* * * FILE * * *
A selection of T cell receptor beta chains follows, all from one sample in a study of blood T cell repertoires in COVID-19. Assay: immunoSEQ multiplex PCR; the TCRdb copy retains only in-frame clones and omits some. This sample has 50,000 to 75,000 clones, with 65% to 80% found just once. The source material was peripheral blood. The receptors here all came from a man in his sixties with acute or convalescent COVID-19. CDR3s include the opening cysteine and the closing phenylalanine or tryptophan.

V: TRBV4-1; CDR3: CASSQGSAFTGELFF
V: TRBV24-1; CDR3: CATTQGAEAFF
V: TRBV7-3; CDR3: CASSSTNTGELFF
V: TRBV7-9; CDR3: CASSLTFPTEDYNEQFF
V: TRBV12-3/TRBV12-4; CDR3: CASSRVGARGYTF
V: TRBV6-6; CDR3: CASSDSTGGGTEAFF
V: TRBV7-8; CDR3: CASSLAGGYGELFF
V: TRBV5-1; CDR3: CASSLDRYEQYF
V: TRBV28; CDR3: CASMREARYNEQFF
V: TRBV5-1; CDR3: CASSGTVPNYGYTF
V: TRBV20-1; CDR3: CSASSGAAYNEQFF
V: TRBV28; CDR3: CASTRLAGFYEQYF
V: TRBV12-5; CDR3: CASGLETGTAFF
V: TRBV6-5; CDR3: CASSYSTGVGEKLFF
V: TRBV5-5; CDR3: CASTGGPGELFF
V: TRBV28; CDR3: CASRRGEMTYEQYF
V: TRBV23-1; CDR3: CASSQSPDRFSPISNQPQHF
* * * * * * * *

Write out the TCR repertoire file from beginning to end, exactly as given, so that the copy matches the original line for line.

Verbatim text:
A selection of T cell receptor beta chains follows, all from one sample in a study of blood T cell repertoires in COVID-19. Assay: immunoSEQ multiplex PCR; the TCRdb copy retains only in-frame clones and omits some. This sample has 50,000 to 75,000 clones, with 65% to 80% found just once. The source material was peripheral blood. The receptors here all came from a man in his sixties with acute or convalescent COVID-19. CDR3s include the opening cysteine and the closing phenylalanine or tryptophan.

V: TRBV4-1; CDR3: CASSQGSAFTGELFF
V: TRBV24-1; CDR3: CATTQGAEAFF
V: TRBV7-3; CDR3: CASSSTNTGELFF
V: TRBV7-9; CDR3: CASSLTFPTEDYNEQFF
V: TRBV12-3/TRBV12-4; CDR3: CASSRVGARGYTF
V: TRBV6-6; CDR3: CASSDSTGGGTEAFF
V: TRBV7-8; CDR3: CASSLAGGYGELFF
V: TRBV5-1; CDR3: CASSLDRYEQYF
V: TRBV28; CDR3: CASMREARYNEQFF
V: TRBV5-1; CDR3: CASSGTVPNYGYTF
V: TRBV20-1; CDR3: CSASSGAAYNEQFF
V: TRBV28; CDR3: CASTRLAGFYEQYF
V: TRBV12-5; CDR3: CASGLETGTAFF
V: TRBV6-5; CDR3: CASSYSTGVGEKLFF
V: TRBV5-5; CDR3: CASTGGPGELFF
V: TRBV28; CDR3: CASRRGEMTYEQYF
V: TRBV23-1; CDR3: CASSQSPDRFSPISNQPQHF